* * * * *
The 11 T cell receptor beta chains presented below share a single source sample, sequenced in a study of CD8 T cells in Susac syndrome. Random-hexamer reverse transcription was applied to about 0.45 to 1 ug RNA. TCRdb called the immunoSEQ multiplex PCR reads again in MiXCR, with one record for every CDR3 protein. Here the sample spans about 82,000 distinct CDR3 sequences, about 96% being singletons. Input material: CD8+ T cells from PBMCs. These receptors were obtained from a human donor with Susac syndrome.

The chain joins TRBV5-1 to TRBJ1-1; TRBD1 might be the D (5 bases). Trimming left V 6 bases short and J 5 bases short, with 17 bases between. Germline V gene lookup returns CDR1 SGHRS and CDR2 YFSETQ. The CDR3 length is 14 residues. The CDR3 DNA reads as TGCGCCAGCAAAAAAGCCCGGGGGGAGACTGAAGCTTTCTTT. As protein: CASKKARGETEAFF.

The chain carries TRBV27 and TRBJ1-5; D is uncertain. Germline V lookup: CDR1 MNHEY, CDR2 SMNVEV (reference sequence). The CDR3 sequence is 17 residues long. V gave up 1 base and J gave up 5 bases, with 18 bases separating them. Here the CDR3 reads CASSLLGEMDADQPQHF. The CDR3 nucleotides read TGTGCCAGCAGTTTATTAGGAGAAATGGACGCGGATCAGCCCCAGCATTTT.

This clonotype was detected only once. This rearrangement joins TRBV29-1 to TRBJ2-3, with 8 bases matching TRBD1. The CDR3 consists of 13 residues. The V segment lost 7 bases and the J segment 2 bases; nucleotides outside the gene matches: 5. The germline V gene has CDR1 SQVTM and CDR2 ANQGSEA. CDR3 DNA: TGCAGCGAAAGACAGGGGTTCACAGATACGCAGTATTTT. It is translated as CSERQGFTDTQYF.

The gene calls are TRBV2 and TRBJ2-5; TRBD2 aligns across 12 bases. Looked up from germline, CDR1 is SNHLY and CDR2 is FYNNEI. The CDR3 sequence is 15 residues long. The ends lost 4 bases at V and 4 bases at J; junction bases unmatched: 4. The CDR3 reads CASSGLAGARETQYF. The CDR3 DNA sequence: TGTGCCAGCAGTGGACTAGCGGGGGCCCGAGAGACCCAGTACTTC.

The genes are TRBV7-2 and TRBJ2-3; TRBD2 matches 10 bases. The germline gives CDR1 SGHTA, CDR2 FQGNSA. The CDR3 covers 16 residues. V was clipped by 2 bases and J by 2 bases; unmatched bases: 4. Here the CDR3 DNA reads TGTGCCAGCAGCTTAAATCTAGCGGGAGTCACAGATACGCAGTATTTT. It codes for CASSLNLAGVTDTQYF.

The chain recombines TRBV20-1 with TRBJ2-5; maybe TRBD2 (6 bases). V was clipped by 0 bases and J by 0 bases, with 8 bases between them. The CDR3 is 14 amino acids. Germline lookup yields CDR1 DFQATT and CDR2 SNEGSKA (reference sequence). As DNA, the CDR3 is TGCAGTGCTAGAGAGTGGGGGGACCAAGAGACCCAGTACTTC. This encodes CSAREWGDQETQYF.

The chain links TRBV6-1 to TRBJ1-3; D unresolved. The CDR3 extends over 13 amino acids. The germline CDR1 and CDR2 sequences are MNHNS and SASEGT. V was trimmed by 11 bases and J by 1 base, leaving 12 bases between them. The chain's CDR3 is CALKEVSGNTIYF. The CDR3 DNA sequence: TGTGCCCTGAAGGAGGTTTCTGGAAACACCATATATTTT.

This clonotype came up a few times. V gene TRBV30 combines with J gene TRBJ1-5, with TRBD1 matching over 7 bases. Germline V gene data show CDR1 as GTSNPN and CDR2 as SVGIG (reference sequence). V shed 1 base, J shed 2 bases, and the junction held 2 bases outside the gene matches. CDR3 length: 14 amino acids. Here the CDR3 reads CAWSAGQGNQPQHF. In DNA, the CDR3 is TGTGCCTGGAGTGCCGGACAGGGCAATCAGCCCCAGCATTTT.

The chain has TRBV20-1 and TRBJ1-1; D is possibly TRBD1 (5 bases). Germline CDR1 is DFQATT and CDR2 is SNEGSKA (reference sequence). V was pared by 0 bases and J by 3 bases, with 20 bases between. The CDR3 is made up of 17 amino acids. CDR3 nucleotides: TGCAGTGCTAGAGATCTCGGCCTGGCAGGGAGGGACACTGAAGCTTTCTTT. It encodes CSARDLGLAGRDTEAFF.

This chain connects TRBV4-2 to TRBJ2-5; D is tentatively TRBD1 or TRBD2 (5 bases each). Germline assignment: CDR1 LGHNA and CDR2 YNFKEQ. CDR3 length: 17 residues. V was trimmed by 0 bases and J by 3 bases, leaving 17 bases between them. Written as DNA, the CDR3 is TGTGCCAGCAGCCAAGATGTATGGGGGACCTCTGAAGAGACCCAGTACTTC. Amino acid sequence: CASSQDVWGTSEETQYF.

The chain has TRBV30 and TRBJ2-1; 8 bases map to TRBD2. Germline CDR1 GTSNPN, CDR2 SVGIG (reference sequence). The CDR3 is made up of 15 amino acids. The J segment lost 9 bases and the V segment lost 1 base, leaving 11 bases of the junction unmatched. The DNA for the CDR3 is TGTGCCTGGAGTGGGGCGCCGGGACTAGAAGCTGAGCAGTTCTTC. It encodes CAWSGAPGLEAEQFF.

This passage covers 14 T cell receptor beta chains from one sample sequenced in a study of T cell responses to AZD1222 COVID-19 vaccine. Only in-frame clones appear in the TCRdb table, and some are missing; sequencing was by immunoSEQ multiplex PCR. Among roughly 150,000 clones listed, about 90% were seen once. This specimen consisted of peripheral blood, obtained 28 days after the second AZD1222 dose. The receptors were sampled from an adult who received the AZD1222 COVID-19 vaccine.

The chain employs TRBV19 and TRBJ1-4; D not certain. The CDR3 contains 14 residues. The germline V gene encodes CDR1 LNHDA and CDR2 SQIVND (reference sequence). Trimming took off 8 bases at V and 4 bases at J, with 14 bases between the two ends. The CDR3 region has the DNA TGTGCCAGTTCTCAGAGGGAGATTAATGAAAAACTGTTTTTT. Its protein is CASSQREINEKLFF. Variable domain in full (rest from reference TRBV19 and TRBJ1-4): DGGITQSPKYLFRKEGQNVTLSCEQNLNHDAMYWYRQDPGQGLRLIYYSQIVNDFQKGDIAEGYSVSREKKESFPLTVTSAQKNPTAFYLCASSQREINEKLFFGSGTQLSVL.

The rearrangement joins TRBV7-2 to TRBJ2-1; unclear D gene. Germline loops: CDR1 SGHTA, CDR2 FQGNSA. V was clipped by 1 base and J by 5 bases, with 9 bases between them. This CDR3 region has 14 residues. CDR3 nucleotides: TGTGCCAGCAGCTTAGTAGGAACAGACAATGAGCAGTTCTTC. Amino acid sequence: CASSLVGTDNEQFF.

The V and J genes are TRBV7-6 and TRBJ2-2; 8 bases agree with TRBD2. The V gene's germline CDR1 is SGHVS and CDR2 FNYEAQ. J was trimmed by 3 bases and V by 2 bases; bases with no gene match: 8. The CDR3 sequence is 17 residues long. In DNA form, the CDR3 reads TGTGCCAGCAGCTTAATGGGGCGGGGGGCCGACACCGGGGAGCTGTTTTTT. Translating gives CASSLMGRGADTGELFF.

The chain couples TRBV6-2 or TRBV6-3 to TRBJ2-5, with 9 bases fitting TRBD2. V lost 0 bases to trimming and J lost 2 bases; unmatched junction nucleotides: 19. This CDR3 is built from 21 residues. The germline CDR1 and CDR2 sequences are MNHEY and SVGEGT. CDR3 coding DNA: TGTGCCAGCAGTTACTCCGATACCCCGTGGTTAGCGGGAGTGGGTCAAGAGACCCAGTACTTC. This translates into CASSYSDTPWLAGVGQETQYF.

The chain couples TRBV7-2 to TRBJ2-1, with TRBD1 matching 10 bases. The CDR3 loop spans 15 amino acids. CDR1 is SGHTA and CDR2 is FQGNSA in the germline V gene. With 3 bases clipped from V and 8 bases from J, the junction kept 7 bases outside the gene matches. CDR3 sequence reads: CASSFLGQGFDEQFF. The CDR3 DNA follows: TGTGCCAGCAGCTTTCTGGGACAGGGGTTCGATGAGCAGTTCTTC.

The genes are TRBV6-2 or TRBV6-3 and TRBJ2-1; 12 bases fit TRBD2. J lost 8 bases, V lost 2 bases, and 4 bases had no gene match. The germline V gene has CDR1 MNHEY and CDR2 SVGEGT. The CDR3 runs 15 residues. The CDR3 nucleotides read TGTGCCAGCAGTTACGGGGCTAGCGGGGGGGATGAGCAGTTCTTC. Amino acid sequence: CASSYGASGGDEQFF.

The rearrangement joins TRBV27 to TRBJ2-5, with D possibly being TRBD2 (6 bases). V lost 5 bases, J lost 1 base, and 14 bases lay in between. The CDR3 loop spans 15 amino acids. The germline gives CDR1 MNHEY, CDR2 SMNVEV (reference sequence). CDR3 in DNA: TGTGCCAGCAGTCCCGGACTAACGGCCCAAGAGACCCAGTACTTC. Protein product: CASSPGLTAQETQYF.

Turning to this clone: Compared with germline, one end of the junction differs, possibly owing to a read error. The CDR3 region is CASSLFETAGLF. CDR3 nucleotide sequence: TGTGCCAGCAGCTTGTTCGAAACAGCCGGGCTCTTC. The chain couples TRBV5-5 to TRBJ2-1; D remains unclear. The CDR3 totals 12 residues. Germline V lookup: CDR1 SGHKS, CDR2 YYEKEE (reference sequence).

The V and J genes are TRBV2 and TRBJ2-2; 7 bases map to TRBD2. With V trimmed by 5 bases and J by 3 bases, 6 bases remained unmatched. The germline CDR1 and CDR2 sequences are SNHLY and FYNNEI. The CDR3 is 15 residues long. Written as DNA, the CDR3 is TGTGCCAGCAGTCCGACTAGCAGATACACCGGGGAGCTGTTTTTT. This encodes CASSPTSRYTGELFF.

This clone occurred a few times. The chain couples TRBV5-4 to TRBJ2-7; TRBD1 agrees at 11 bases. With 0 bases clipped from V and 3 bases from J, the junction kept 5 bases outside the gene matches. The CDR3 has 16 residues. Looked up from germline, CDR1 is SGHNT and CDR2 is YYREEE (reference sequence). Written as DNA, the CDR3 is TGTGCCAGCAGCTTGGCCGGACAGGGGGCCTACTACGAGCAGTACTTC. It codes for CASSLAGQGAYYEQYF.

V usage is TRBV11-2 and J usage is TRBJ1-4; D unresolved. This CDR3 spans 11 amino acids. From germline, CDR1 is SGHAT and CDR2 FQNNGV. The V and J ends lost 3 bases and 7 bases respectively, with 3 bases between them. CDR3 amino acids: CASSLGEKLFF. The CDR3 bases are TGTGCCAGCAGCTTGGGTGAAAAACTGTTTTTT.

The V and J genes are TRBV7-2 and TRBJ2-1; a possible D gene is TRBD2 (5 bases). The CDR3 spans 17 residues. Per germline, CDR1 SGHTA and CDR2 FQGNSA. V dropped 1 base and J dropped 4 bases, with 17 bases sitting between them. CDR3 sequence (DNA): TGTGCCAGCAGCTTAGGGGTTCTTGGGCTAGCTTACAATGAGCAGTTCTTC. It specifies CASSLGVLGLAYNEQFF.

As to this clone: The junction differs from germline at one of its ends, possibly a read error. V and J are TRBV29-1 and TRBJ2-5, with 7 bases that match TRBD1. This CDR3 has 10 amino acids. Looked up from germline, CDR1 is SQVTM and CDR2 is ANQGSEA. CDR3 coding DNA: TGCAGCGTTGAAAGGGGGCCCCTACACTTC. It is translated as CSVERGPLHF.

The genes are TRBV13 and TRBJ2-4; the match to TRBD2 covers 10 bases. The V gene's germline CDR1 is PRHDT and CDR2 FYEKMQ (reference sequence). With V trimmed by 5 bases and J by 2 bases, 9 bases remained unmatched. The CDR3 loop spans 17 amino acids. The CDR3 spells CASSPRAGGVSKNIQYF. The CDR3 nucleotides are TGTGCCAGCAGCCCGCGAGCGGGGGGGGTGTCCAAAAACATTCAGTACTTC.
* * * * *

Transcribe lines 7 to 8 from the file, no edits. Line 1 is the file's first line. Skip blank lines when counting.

The chain recombines TRBV20-1 with TRBJ2-5; maybe TRBD2 (6 bases). V was clipped by 0 bases and J by 0 bases, with 8 bases between them. The CDR3 is 14 amino acids. Germline lookup yields CDR1 DFQATT and CDR2 SNEGSKA (reference sequence). As DNA, the CDR3 is TGCAGTGCTAGAGAGTGGGGGGACCAAGAGACCCAGTACTTC. This encodes CSAREWGDQETQYF.

The chain links TRBV6-1 to TRBJ1-3; D unresolved. The CDR3 extends over 13 amino acids. The germline CDR1 and CDR2 sequences are MNHNS and SASEGT. V was trimmed by 11 bases and J by 1 base, leaving 12 bases between them. The chain's CDR3 is CALKEVSGNTIYF. The CDR3 DNA sequence: TGTGCCCTGAAGGAGGTTTCTGGAAACACCATATATTTT.